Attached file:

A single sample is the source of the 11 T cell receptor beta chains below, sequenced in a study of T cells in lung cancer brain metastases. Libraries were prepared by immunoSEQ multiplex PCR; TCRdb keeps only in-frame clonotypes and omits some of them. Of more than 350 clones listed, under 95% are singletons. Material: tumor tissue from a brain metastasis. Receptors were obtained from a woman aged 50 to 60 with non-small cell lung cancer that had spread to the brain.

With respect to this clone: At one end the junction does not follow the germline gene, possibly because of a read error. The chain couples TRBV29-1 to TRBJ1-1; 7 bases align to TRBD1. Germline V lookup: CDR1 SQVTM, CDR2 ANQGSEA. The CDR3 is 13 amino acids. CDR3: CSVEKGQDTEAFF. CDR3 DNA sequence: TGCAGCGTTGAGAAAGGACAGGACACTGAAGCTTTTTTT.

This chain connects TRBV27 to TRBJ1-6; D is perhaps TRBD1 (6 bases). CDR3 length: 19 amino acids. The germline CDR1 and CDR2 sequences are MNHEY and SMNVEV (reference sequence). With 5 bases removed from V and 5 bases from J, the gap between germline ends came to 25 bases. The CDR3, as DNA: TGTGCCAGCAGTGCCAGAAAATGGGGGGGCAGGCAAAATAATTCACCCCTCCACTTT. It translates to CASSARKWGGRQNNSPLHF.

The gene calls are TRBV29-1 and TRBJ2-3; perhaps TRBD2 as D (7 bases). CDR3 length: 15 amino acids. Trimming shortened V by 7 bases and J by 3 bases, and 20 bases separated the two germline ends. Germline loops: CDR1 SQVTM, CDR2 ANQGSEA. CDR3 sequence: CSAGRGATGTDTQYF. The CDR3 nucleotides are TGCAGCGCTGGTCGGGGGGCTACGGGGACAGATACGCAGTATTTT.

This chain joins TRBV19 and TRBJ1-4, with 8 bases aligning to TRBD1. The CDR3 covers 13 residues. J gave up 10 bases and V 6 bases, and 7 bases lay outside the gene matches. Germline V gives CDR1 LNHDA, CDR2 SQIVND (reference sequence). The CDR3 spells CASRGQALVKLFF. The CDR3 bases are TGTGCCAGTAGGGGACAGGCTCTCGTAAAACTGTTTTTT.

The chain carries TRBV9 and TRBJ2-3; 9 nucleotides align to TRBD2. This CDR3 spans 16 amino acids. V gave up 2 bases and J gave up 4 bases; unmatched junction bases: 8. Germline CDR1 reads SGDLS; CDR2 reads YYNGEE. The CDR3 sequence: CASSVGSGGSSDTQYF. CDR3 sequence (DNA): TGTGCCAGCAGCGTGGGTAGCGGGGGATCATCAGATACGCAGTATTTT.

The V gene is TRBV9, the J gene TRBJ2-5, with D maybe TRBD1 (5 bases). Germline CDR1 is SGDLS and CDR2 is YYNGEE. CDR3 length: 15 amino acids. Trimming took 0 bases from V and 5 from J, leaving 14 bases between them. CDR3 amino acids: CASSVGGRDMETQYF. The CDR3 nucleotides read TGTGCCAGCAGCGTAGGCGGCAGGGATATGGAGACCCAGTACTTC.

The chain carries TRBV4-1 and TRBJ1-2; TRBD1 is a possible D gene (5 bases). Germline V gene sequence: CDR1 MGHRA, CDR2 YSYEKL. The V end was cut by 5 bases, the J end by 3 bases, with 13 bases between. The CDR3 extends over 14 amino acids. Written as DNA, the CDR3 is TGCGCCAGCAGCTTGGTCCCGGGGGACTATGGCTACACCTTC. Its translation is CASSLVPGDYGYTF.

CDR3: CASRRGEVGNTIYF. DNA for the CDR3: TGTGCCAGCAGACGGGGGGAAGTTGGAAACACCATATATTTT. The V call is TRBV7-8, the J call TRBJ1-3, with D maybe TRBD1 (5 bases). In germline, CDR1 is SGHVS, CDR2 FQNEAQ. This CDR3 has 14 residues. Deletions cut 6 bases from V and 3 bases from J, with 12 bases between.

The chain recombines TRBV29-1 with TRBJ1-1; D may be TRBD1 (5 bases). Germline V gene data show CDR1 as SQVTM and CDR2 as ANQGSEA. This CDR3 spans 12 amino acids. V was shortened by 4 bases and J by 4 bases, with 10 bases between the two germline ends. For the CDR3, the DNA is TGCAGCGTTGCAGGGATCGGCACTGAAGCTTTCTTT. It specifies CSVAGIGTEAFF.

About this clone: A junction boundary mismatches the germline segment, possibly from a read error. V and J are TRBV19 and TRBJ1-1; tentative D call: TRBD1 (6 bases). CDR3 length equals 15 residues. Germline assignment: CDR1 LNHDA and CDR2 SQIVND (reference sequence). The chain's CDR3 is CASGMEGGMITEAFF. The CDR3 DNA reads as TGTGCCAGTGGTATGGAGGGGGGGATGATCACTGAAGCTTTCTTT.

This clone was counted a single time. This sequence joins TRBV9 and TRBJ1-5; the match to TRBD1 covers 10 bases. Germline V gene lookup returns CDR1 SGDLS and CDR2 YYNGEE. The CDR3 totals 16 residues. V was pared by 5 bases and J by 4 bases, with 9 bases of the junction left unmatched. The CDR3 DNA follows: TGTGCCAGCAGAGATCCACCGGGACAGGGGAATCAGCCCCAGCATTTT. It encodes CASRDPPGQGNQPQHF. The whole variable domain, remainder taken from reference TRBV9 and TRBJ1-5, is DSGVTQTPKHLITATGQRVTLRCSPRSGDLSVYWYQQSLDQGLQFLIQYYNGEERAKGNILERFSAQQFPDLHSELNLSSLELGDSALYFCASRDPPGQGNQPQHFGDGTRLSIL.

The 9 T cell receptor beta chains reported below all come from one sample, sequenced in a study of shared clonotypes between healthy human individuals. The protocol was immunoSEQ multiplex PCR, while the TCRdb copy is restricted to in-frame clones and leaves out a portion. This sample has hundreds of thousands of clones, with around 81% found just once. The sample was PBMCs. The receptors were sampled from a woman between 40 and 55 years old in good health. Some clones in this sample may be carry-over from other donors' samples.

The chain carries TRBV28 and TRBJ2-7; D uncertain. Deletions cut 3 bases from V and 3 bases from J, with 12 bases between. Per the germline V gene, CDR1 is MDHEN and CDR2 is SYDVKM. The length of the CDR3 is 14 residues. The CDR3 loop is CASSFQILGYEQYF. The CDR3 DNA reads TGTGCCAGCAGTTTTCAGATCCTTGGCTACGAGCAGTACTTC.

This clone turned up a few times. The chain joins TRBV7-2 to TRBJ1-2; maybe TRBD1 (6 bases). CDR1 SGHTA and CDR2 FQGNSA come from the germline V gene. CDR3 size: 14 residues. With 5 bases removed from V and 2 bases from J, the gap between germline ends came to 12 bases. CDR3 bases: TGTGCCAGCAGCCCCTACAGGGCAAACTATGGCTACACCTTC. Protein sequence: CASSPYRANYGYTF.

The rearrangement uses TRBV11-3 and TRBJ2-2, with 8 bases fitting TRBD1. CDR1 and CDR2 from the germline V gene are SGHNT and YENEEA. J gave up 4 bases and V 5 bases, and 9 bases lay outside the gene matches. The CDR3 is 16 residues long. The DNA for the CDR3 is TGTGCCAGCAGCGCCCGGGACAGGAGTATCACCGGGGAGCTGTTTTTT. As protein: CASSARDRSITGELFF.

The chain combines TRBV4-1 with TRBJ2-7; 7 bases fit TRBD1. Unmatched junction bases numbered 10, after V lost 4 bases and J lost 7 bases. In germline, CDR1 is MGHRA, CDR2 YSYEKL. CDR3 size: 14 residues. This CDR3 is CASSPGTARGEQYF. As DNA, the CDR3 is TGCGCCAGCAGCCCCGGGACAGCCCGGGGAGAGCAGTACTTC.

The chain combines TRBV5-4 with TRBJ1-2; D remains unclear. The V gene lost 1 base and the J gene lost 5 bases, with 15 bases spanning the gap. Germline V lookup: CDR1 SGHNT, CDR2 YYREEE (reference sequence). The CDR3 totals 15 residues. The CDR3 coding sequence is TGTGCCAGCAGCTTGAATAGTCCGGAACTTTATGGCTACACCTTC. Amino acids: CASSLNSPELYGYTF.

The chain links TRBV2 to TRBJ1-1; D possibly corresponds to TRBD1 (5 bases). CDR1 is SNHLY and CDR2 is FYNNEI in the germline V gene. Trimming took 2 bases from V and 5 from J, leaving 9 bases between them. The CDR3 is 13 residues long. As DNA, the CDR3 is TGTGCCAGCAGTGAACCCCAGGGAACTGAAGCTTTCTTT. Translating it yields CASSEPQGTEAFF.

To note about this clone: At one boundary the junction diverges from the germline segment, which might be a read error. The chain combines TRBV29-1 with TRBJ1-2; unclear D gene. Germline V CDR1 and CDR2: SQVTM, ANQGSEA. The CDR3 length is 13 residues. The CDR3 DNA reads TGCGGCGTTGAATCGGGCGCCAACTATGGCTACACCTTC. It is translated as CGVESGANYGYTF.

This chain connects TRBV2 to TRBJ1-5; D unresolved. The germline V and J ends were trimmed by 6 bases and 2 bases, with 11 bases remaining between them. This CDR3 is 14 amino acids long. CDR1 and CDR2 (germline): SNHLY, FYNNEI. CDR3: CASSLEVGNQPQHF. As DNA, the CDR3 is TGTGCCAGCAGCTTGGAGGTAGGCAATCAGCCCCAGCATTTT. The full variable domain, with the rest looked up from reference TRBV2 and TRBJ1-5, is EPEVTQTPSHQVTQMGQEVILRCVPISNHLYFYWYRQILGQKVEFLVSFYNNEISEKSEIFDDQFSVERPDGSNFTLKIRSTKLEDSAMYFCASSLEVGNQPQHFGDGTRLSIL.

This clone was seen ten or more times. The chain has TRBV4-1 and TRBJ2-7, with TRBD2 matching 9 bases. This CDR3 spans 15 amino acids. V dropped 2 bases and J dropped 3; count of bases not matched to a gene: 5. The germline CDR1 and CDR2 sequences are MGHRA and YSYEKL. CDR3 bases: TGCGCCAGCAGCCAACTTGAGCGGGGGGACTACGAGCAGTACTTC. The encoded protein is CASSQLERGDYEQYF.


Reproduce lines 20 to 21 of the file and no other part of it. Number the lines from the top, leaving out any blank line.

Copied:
To note about this clone: At one boundary the junction diverges from the germline segment, which might be a read error. The chain combines TRBV29-1 with TRBJ1-2; unclear D gene. Germline V CDR1 and CDR2: SQVTM, ANQGSEA. The CDR3 length is 13 residues. The CDR3 DNA reads TGCGGCGTTGAATCGGGCGCCAACTATGGCTACACCTTC. It is translated as CGVESGANYGYTF.

This chain connects TRBV2 to TRBJ1-5; D unresolved. The germline V and J ends were trimmed by 6 bases and 2 bases, with 11 bases remaining between them. This CDR3 is 14 amino acids long. CDR1 and CDR2 (germline): SNHLY, FYNNEI. CDR3: CASSLEVGNQPQHF. As DNA, the CDR3 is TGTGCCAGCAGCTTGGAGGTAGGCAATCAGCCCCAGCATTTT. The full variable domain, with the rest looked up from reference TRBV2 and TRBJ1-5, is EPEVTQTPSHQVTQMGQEVILRCVPISNHLYFYWYRQILGQKVEFLVSFYNNEISEKSEIFDDQFSVERPDGSNFTLKIRSTKLEDSAMYFCASSLEVGNQPQHFGDGTRLSIL.